In an April 23 Colorado Politics story, reporter Marianne Goodland describes in detail the bleak fiscal outlook faced by local governments across Colorado due to massive reductions in revenue caused by the COVID-19 pandemic.

According to the Colorado Municipal League, revenue for Colorado municipalities this year is expected to plunge by over 21 percent. Losses from declining sales tax receipts, fees, and permitting have created a fiscal shortfall unlike anything the current generation of Coloradans has ever experienced. Essential services that Coloradoans take for granted every day, from public safety to street maintenance to libraries, are in danger.

In response to this unprecedented state of crisis, we’ve seen a disappointing lack of timely assistance from lawmakers in Washington, despite the passage of four major pieces of coronavirus economic stimulus legislation in recent weeks. Senate Majority Leader Mitch McConnell actually suggested on April 22 that state and local governments should consider bankruptcy rather than counting on aid from the federal government, which would wreak untold damage on communities across the nation who are suffering through no fault of their own.

Sen. Cory Gardner of Colorado has, contrary to his conservative political leanings, supported and even taken credit for the massive aid bills passed so far to keep the economy intact through the necessary measures being taken to combat the pandemic. Gardner has attempted with varying degrees of success to mitigate the failures of the federal government to provide testing and personal protective equipment needed by Colorado to fight the pandemic. But the looming conflict over desperately needed funds to support state and local governments along with working families and job creators will force Gardner to choose a side: with Trump, Mitch McConnell, and Republicans in Washington who are backing away from responsibility when we need them most, or with the Colorado communities Gardner has always said come first.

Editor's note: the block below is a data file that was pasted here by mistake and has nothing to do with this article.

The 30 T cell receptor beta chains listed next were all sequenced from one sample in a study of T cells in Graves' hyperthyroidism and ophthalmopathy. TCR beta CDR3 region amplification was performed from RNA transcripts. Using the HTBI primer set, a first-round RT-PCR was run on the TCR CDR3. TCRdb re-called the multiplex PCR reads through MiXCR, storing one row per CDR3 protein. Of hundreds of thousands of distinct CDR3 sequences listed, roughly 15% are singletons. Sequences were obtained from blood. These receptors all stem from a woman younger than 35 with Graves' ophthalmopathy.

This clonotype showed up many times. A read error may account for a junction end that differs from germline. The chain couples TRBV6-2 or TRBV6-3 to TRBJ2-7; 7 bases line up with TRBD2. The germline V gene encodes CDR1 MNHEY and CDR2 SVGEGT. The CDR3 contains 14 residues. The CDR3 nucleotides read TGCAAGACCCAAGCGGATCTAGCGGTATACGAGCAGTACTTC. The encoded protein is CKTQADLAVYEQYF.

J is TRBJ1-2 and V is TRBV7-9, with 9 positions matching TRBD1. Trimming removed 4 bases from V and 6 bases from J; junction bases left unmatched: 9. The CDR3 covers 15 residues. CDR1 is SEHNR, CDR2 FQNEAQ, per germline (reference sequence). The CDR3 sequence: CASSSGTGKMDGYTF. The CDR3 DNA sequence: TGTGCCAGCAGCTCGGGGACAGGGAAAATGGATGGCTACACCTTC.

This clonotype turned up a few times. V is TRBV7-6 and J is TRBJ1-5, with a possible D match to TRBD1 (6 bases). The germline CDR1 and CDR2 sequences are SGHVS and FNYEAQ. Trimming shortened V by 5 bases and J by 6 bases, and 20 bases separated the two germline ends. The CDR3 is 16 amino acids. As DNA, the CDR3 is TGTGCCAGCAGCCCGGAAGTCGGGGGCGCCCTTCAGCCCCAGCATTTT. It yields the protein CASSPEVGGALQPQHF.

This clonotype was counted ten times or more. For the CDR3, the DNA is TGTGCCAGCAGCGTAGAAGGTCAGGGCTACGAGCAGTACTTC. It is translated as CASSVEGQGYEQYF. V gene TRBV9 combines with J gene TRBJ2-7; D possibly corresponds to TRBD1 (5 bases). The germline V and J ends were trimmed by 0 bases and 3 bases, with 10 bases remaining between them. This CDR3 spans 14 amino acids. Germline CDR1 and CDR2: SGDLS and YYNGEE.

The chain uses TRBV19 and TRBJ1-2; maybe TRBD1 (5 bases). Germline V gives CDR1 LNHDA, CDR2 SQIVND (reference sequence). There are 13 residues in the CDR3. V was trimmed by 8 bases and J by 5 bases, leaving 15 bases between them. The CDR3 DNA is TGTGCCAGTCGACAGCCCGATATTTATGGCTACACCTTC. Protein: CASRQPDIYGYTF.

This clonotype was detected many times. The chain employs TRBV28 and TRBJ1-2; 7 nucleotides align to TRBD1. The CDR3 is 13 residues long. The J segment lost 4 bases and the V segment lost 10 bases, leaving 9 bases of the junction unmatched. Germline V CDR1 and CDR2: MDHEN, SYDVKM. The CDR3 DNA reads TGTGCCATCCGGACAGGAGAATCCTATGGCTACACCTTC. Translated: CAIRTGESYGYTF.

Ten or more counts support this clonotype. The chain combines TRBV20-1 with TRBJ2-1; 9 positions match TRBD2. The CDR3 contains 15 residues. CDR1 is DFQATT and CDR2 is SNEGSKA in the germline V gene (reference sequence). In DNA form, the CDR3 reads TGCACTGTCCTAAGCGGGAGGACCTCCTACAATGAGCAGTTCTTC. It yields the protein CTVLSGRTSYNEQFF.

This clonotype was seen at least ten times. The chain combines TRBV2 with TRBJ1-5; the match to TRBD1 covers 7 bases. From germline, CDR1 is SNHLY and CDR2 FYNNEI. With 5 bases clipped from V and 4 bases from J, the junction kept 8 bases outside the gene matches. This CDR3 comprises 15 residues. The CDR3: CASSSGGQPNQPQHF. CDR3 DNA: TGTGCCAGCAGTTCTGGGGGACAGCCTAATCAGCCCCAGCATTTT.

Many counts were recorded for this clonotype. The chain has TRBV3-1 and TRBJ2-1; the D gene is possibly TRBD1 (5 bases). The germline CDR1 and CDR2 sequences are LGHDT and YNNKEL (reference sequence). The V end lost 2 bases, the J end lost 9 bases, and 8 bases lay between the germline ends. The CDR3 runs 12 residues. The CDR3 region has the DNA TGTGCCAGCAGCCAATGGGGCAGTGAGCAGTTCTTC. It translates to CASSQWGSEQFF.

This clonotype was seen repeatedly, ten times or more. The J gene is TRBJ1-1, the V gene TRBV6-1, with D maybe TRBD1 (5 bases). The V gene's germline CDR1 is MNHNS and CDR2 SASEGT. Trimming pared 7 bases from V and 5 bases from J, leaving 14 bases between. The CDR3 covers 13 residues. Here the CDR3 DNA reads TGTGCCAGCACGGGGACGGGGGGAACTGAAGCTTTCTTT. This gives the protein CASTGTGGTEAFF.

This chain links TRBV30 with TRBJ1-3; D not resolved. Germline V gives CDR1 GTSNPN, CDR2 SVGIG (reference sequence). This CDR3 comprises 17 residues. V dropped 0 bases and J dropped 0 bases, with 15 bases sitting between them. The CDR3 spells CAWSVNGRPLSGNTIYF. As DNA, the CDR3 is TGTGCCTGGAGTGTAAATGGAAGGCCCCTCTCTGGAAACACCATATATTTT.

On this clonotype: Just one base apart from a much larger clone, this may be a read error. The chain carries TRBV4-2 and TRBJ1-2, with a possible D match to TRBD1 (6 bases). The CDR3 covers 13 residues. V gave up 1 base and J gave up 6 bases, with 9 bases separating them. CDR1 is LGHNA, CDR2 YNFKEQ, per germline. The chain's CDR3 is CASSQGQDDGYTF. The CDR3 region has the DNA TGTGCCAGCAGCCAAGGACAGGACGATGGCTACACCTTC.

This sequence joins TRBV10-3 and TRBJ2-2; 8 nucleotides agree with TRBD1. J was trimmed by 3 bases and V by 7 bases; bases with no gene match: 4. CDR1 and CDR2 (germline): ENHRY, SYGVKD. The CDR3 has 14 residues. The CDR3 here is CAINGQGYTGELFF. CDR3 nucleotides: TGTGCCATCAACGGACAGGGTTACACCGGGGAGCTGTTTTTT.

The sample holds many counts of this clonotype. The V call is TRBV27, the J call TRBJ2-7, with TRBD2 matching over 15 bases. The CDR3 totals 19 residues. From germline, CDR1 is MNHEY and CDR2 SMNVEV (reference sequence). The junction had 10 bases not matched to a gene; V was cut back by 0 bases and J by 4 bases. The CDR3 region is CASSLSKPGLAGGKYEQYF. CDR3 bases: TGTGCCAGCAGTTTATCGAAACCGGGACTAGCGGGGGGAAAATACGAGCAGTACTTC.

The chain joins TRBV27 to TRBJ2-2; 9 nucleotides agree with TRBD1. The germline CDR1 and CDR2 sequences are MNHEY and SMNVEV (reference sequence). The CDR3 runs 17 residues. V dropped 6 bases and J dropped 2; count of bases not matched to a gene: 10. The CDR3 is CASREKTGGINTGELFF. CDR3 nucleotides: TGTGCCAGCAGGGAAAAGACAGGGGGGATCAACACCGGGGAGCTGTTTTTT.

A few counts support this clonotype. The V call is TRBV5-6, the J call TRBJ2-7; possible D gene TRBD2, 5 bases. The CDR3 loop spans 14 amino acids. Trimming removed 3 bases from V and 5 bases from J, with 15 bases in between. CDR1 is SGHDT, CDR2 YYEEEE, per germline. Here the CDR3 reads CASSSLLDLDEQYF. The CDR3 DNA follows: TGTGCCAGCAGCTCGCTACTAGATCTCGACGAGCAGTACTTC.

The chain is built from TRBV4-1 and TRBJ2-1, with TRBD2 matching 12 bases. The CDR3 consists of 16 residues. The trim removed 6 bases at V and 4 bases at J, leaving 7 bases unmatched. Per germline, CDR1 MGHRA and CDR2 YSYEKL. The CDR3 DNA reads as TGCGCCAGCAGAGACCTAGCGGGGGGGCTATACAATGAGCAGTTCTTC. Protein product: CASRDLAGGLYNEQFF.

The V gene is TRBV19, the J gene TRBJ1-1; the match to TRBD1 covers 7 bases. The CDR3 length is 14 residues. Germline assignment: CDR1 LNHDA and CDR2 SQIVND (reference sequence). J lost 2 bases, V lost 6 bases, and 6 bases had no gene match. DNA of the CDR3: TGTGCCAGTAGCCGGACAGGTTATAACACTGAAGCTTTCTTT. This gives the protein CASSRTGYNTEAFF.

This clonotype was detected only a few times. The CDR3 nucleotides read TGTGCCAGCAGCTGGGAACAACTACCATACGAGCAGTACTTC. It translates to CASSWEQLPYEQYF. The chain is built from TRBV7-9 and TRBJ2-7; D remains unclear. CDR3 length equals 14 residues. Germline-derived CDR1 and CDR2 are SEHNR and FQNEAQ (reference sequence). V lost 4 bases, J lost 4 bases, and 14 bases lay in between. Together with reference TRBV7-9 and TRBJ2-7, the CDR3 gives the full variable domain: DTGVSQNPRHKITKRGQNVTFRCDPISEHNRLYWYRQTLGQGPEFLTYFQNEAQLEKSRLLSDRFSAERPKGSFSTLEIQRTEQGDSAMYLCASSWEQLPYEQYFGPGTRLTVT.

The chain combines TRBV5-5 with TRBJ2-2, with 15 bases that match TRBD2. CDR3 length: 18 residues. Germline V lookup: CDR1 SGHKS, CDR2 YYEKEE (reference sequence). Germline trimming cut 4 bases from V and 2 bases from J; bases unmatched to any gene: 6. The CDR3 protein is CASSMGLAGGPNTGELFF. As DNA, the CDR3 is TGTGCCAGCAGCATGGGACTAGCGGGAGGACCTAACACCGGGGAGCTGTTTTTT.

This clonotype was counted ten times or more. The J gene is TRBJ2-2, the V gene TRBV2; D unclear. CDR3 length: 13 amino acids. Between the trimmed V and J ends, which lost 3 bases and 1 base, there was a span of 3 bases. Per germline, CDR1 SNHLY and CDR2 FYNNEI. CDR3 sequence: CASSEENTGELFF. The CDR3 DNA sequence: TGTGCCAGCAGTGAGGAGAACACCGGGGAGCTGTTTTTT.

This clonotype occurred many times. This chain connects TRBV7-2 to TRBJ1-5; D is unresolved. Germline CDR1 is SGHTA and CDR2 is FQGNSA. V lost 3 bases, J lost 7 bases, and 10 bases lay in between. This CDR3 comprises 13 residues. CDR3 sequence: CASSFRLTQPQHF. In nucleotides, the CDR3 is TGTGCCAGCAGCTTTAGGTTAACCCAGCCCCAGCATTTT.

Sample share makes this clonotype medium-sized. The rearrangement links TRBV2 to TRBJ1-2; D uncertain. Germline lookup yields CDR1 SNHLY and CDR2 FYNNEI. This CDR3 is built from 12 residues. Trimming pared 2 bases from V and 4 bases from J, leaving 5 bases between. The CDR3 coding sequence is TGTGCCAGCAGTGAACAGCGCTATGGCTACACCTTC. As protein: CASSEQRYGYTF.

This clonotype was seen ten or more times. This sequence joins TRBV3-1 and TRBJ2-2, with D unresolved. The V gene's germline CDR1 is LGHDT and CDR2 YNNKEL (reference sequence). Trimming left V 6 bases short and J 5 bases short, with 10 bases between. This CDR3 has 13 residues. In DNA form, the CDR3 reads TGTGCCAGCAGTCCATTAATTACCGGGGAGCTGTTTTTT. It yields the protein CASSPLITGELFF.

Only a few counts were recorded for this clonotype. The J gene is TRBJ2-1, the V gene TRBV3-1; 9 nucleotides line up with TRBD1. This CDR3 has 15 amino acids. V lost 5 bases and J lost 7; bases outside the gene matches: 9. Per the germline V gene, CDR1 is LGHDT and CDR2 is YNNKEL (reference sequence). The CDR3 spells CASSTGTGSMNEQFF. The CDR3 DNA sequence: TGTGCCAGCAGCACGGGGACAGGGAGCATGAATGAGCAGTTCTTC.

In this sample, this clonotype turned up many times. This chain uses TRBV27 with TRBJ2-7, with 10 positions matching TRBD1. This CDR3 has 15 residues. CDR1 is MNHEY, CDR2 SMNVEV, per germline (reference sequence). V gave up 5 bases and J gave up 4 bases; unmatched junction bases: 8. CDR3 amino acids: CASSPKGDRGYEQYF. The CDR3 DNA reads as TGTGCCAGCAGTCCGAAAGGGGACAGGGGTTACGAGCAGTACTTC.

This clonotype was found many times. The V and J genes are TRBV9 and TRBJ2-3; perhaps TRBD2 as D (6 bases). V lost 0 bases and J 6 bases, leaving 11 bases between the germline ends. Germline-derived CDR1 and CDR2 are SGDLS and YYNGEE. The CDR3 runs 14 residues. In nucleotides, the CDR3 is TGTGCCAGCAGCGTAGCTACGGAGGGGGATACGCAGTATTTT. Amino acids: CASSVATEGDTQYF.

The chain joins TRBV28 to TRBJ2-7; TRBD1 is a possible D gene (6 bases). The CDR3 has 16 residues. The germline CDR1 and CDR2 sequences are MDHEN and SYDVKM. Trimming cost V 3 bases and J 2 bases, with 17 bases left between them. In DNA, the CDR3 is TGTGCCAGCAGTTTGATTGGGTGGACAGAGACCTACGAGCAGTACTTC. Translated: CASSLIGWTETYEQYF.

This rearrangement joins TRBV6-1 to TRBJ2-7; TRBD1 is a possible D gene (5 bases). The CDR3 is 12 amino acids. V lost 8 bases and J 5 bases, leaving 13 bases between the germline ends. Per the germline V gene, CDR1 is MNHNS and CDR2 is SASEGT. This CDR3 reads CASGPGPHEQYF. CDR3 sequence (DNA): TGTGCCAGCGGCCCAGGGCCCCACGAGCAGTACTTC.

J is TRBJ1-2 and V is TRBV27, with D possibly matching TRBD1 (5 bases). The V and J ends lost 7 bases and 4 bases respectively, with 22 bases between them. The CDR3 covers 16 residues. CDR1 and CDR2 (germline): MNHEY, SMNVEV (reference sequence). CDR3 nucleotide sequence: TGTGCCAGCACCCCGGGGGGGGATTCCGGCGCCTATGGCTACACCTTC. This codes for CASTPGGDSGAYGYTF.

We call on Gardner to insist that the U.S. Senate follow through with the assistance Americans need for as long as it takes to defeat the COVID-19 pandemic. Anything less will result in the worst possible outcome in public policy: harm we can easily avoid.

Lynne is a retired Special Education Teacher/District Coordinator for the Littleton, Denver and Douglas County School Districts. Since retiring, she has supervised special education student teachers and been an active volunteer for various local arts/civic groups and political campaigns. She currently resides in Littleton, Colorado.